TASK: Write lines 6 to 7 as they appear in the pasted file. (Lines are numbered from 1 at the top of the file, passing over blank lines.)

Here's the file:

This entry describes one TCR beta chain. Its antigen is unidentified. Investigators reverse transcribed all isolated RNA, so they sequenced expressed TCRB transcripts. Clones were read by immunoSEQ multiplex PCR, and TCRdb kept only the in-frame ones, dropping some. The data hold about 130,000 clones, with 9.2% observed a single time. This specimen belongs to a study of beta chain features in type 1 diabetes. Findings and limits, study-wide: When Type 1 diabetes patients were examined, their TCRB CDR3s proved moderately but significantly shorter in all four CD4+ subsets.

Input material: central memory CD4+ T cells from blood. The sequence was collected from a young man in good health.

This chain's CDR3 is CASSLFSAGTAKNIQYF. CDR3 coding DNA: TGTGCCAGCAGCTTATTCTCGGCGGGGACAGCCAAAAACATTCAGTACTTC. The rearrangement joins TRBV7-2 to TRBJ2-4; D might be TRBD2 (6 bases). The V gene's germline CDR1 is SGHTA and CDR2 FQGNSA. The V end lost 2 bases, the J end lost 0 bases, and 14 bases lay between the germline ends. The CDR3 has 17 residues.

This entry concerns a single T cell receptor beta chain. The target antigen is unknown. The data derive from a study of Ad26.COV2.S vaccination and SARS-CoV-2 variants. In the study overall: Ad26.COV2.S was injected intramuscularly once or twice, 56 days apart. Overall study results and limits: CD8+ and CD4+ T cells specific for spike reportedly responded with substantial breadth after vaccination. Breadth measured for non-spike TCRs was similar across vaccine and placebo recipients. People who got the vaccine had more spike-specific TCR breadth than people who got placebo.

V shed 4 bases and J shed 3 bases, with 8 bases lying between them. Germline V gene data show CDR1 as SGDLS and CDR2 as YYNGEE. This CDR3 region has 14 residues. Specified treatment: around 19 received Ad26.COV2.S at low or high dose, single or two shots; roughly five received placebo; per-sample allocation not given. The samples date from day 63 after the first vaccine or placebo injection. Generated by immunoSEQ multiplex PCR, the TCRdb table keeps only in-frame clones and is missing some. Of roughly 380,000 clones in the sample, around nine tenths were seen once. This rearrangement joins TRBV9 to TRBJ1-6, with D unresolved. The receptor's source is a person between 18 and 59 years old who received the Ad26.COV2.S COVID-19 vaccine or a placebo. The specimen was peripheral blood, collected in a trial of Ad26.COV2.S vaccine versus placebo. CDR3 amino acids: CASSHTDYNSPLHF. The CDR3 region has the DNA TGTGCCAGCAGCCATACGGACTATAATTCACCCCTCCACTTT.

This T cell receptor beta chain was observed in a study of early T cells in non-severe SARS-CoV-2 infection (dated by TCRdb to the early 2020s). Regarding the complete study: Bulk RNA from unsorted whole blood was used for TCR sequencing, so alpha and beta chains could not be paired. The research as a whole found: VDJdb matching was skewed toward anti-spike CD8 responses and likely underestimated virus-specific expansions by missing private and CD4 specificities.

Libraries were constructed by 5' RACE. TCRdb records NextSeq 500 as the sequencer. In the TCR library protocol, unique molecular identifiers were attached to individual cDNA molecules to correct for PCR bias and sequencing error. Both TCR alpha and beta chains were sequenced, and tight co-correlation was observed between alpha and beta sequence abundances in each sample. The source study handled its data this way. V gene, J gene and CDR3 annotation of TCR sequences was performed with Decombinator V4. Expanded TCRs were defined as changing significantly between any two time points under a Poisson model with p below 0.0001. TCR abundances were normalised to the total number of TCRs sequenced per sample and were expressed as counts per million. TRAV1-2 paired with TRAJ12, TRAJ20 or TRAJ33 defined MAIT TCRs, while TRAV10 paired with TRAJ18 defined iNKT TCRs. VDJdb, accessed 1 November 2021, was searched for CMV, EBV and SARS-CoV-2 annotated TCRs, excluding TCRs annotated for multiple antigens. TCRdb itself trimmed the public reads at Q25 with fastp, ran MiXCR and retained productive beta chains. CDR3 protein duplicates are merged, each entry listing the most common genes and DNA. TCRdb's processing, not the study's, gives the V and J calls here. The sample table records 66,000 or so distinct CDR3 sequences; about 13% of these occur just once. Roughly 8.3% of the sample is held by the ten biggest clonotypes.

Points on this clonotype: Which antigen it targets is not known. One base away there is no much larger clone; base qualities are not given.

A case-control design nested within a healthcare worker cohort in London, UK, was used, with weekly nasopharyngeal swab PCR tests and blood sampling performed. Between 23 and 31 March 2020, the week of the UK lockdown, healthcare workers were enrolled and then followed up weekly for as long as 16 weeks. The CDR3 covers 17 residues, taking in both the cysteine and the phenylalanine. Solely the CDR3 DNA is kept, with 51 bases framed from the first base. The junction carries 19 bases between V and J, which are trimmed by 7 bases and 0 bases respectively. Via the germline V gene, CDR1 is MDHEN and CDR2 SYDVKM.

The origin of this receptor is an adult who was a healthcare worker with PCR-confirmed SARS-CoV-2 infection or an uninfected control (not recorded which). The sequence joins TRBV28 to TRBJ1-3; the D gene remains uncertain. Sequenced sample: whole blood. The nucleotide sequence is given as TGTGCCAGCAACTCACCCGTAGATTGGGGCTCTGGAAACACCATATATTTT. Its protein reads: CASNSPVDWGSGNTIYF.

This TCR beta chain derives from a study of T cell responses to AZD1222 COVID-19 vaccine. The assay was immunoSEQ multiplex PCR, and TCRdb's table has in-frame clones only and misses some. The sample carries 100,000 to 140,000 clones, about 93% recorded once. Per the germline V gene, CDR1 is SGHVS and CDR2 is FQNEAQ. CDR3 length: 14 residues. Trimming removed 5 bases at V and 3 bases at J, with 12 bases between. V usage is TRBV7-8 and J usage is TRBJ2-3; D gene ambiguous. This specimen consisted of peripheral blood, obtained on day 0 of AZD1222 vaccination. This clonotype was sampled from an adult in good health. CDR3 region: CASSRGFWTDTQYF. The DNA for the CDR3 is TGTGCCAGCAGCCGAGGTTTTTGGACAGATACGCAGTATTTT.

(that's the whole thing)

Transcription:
This T cell receptor beta chain was observed in a study of early T cells in non-severe SARS-CoV-2 infection (dated by TCRdb to the early 2020s). Regarding the complete study: Bulk RNA from unsorted whole blood was used for TCR sequencing, so alpha and beta chains could not be paired. The research as a whole found: VDJdb matching was skewed toward anti-spike CD8 responses and likely underestimated virus-specific expansions by missing private and CD4 specificities.

Libraries were constructed by 5' RACE. TCRdb records NextSeq 500 as the sequencer. In the TCR library protocol, unique molecular identifiers were attached to individual cDNA molecules to correct for PCR bias and sequencing error. Both TCR alpha and beta chains were sequenced, and tight co-correlation was observed between alpha and beta sequence abundances in each sample. The source study handled its data this way. V gene, J gene and CDR3 annotation of TCR sequences was performed with Decombinator V4. Expanded TCRs were defined as changing significantly between any two time points under a Poisson model with p below 0.0001. TCR abundances were normalised to the total number of TCRs sequenced per sample and were expressed as counts per million. TRAV1-2 paired with TRAJ12, TRAJ20 or TRAJ33 defined MAIT TCRs, while TRAV10 paired with TRAJ18 defined iNKT TCRs. VDJdb, accessed 1 November 2021, was searched for CMV, EBV and SARS-CoV-2 annotated TCRs, excluding TCRs annotated for multiple antigens. TCRdb itself trimmed the public reads at Q25 with fastp, ran MiXCR and retained productive beta chains. CDR3 protein duplicates are merged, each entry listing the most common genes and DNA. TCRdb's processing, not the study's, gives the V and J calls here. The sample table records 66,000 or so distinct CDR3 sequences; about 13% of these occur just once. Roughly 8.3% of the sample is held by the ten biggest clonotypes.